"What these individual studies alone don't tell us is how many babies might be affected and where. What is significant about the analysis provided in the State of Global Air is that it is the first major effort to answer this question on a global basis in relation to air pollution. It can give physicians and policymakers insights into how important these exposures are relative to other factors that also put babies at risk.

"It was surprising to me that as much as 20% of neonatal mortality is attributable to air pollution."

Babies born with a low birth weight are more susceptible to childhood infections and pneumonia and vital organs including the lungs may not be fully developed. The problem gets worse in densely populated areas such as developing cities where outdoor air pollution from vehicles and industry is likely to be higher. It means there is no escape from polluted air, indoors or outdoors, the study authors found.

The State of Global Air report focussed on data from 2019 but researchers said there is reason to believe that air pollution could also increase susceptibility to COVID-19 - though the impact is not yet clear.

As the world plunged into lockdown and people were forced to stay home, many cities across the globe saw their air pollution drastically drop. Dramatic reductions in travel and industrial activity saw substantial reductions in nitrogen dioxide and some reductions in fine-particle air pollution.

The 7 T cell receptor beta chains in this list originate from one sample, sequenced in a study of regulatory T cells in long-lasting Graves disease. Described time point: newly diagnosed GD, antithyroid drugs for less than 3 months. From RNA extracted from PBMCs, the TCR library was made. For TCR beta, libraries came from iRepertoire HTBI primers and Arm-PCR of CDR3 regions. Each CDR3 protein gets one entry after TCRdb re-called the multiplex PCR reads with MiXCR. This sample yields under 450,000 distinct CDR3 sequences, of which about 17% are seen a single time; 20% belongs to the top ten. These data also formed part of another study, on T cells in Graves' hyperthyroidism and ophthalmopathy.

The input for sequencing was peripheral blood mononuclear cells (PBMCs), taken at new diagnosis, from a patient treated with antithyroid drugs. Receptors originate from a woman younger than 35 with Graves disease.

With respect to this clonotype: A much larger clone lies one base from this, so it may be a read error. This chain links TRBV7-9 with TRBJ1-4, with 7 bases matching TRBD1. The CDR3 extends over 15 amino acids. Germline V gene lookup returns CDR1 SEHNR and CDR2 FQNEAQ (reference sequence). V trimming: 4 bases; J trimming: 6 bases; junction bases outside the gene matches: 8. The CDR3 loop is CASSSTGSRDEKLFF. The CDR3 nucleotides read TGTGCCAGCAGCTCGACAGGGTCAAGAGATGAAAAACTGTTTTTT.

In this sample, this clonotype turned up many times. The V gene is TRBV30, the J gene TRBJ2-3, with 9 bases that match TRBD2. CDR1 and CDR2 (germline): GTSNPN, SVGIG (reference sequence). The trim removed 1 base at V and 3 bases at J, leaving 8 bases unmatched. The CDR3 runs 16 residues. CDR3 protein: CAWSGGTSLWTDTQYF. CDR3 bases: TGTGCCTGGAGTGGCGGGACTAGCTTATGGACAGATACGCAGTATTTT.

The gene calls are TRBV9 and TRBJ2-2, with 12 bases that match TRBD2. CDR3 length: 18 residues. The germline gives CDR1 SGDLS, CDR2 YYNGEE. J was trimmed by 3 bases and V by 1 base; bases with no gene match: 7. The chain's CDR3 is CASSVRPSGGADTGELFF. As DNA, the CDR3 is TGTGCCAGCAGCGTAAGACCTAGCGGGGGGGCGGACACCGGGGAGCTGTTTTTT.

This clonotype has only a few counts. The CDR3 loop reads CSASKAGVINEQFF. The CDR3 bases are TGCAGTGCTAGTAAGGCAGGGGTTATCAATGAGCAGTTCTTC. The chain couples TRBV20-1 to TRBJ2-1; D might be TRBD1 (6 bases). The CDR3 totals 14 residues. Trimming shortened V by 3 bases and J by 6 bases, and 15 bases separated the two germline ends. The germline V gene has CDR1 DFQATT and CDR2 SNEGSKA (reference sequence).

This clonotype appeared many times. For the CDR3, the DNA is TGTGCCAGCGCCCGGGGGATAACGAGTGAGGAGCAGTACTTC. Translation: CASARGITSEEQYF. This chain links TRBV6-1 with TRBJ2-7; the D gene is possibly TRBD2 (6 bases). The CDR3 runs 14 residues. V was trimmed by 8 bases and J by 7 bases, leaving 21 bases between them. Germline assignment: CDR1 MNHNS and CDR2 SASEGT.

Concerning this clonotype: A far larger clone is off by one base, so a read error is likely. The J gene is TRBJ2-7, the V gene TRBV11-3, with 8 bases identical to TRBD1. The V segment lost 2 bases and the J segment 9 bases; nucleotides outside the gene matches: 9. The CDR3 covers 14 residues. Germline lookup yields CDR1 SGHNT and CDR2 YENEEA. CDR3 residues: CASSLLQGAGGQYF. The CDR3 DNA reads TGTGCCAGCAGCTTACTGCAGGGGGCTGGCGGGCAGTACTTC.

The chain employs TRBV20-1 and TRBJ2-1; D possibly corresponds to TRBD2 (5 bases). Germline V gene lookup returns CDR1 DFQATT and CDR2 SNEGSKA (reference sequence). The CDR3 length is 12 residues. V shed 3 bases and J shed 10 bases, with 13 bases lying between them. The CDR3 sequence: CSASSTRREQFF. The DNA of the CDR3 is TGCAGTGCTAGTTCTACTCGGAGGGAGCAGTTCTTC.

When Europe's original epicenter Italy was thrown into full lockdown smog hanging over the Grand Canal in Venice and the Italian Alps in Milan visibly cleared. The India Gate war memorial in New Delhi, India - one of the most polluted cities in the world - was pictured in April during a 21-day nationwide lockdown in clear view with no haze, while the Himalayas were seen from north India for the first time in 30 years.

Despite the early drop, the researchers say there has been little sign of improvement in air pollution over the past 10 years, despite increased warnings of the risks. Exposure to air pollution has been shown to affect the body's immune defense, making an individual more susceptible to respiratory and other infections. In addition, many of the health conditions that have been associated with increased vulnerability to COVID – such as diabetes and cardiovascular disease – are also caused by long-term exposure to air pollution.

The authors said: "With time and a continued focus on tracking outcomes and possible contributing factors such as air pollution, the world will learn more about COVID-19 and how to reduce its toll. Just as the COVID-19 crisis has demonstrated the need for multiple strategies to manage the pandemic, solutions to air pollution will require multifaceted ongoing efforts to bring attention to its health threats, to identify the policy changes necessary to control it, and to monitor progress over time."

The State of Global Air study was conducted as part of the broader Global Burden of Diseases project at the Institute for Health Metrics and Evaluation at the University of Washington.

Update 10/21/20 08:15 EST: This story has been updated to include quotes from Katherine Walker provided after publication.